The word “Wolverine” is only used twice in this riveting entry in the X-Men saga. “I’m not him anymore,” says the man who now just wants to be called Logan (Hugh Jackman) to the very redheaded Yukio (Rila Fukushima), who locates him hiding out in the Yukon after a yearlong search. Yukio, who speaks softly but carries a swift sword, has searched him out because she’s been asked to bring him to Tokyo, where an old friend of his is dying, and wants to say goodbye. But we know it’s not going to be as simple as that.
All of this business takes place after an introduction featuring the 1945 American bombing of Nagasaki, an event that the ageless Logan witnessed, and where he first met the Japanese man who would become his “old friend.”
Logan has been portrayed as a tortured soul with a haunted past in previous X-Men installments. And he certainly still is Wolverine, the mutant with retractable Adamantium blades, a short temper, a longing for companionship, and a distaste for mankind. He’s long been haunted by bad dreams, and they continue here, but they’re sometimes accompanied by pleasant dreams – of fellow mutant Jean Grey (Famke Janssen), the one-time love of his life who he had no choice but to kill in an earlier film. Hmmm, so does that mean the dreams with her in them are good ones or bad ones?
No time to wonder, since as soon as the story moves to Tokyo, and the ragged Logan is nicely cleaned up in one of the film’s few offbeat comic scenes, the action picks up. He visits his WWII friend Yashida (Hal Yamanouchi), now an incredibly successful and wealthy businessman who is wasting away in a private hospital facility, then meets the man’s shifty son Shingen (Hirofuki Sanada), and his beautiful granddaughter Mariko (Tao Okamoto).
Many more characters are introduced, including hoards of masked, weapon-wielding Yakuza; a funeral results in crowds of people wishing to pay their respects; then all hell breaks loose in an extended, terrifically choreographed sequence of bloodless violence that reaches from rooftops to crowded city streets.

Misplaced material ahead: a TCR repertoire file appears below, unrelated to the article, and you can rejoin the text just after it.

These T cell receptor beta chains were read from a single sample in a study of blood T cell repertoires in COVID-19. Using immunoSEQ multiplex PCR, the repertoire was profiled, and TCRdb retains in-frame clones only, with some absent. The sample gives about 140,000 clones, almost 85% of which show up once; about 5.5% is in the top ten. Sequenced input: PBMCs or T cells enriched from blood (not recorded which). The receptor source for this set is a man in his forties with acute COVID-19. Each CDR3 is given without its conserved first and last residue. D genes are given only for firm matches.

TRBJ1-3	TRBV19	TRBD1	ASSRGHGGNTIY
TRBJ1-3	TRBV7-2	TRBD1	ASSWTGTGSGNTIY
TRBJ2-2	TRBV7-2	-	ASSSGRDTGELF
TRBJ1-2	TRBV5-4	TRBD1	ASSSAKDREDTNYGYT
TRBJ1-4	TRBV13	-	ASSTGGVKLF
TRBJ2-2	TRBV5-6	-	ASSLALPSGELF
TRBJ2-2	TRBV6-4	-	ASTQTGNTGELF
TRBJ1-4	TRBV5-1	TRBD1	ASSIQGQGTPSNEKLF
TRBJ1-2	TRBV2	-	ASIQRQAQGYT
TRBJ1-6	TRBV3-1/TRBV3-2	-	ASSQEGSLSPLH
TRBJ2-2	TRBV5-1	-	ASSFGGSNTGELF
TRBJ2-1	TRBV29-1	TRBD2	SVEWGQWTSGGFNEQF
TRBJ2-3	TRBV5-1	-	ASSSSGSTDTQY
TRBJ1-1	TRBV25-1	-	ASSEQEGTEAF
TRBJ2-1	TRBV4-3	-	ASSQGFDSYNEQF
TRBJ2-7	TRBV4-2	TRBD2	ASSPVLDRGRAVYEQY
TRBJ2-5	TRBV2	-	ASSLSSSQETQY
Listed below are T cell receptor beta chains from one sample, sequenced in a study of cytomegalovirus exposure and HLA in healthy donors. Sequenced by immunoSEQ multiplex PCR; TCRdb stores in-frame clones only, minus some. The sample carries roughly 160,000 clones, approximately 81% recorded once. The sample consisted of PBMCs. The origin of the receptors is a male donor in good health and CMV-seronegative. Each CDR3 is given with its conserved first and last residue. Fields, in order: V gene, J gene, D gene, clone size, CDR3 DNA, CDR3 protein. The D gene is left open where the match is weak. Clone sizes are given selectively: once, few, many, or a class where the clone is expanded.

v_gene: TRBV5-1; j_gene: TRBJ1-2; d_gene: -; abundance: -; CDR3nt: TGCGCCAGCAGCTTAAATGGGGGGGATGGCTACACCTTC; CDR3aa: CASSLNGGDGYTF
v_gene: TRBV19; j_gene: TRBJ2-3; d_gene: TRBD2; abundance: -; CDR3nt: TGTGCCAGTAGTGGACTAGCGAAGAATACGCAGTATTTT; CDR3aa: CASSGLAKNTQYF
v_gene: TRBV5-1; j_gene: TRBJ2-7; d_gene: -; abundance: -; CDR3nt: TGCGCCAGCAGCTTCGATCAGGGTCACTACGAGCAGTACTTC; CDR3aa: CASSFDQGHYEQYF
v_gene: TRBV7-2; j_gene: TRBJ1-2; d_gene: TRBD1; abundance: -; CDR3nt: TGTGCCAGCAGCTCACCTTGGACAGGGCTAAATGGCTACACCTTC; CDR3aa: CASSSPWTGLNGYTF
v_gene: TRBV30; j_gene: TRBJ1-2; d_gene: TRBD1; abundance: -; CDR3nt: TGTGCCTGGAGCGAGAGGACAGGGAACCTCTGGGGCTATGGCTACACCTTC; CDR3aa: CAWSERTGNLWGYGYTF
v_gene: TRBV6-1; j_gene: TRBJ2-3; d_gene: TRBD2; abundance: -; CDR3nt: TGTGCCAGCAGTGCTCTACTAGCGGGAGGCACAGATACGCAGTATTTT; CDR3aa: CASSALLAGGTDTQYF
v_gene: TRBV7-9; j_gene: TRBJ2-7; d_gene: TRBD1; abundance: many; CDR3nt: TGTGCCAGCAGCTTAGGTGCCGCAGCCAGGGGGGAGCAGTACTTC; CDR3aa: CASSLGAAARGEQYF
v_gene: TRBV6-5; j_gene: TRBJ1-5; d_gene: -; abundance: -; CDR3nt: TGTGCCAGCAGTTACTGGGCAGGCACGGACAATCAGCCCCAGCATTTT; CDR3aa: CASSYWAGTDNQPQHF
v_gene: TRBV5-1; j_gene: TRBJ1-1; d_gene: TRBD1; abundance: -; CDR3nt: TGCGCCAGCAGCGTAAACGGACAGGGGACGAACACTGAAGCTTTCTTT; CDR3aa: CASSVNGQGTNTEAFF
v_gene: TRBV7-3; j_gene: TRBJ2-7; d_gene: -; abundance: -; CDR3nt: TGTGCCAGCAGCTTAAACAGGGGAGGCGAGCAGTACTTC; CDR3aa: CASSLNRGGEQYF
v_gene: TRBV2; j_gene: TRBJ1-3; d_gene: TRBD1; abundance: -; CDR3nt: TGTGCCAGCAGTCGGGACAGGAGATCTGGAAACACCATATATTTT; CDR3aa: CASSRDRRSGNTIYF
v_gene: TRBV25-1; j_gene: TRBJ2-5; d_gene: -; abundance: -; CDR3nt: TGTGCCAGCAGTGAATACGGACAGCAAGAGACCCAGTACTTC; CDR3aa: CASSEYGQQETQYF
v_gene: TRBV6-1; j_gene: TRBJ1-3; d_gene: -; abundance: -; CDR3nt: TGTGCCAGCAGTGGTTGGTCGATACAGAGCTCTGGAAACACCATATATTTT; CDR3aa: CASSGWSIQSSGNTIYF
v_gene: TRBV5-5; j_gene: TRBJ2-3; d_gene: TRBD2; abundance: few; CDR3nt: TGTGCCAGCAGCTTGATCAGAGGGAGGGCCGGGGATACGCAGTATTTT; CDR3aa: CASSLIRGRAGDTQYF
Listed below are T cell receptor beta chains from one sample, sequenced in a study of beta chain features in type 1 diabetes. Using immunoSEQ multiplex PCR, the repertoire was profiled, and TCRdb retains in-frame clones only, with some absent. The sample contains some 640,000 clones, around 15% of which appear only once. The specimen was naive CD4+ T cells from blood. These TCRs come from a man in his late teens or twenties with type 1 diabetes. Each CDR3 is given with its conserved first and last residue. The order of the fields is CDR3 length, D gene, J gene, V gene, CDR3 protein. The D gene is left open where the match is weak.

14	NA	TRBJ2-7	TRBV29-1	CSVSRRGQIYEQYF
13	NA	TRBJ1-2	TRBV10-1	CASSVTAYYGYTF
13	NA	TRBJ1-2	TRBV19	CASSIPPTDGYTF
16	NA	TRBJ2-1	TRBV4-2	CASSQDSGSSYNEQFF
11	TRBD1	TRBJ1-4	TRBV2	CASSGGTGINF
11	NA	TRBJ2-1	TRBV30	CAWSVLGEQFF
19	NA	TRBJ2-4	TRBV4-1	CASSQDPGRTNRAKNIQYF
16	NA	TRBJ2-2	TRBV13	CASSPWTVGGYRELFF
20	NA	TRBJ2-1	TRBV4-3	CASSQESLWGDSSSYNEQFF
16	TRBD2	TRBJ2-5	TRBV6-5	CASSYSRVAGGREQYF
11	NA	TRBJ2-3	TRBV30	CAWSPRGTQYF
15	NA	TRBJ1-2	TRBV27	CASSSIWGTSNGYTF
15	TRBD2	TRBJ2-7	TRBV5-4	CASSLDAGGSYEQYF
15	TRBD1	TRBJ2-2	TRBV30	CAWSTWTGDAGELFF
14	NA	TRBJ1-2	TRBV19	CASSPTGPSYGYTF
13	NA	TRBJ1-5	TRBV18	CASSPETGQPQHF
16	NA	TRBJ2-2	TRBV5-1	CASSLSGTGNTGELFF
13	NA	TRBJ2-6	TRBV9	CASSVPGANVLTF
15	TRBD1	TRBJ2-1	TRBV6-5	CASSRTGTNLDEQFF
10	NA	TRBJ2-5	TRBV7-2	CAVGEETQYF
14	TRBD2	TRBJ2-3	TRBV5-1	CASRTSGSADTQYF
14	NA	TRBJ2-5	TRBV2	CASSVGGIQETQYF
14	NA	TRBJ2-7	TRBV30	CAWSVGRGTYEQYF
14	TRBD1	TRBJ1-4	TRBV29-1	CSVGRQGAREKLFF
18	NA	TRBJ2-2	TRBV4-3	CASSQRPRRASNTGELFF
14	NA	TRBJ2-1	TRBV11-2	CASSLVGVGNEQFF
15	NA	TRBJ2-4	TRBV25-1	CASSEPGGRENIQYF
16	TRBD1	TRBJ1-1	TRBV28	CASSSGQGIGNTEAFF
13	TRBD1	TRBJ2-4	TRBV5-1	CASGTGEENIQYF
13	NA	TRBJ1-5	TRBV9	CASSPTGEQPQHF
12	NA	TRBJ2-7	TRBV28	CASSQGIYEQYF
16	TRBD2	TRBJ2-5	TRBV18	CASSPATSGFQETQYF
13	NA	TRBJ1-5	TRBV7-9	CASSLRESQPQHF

The story turns into one of family/business politics gone wrong, the attempted kidnapping of Mariko, Logan’s decision to protect her – even as redheaded Yukio takes it upon herself to become Logan’s unofficial bodyguard – and of plot-twisting scenarios that introduce even more characters, each one seemingly more dangerous than any previous ones. Hint: Watch out for the hot, vicious blonde known only as Viper (Svetlana Khodchenkova, who resembles a young Anne Francis) or, at the very least, don’t look directly at her.
For a Marvel comic book movie, this one has quite a lot of thoughtful, quietly delivered dialogue that helps get its stories told and its characters and their motivations understood. But action scenes are never very far away, usually in the form of big fights. A good one involves Logan going up against a big silver robot. An insane one (that deserves applause at its conclusion) takes place atop one of Tokyo’s famed bullet trains, this one tooling along at about 300 mph.
Page 2 of 2 - Jackman has convincingly taken complete ownership of this role, and brings it in new directions here when one of those plot twists saddles him with physical vulnerabilities but he figures out how to handle them. That’s a nice touch in a busy film that’s working on many levels at once.
As usual, it would be a good idea to stay for the end credits, as midway through them, we’re treated to a very cool “two years later” segment. It’s a really nice surprise, even for those fans who are already hepped up for the May 23, 2014, release of “X-Men: Days of Future Past.”
Ed Symkus covers movies for More Content Now.
Written by Mark Bomback, Scott Frank, Christopher McQuarrie; directed by James Mangold
With Hugh Jackman, Tao Okamoto, Rila Fukushima, Famke Janssen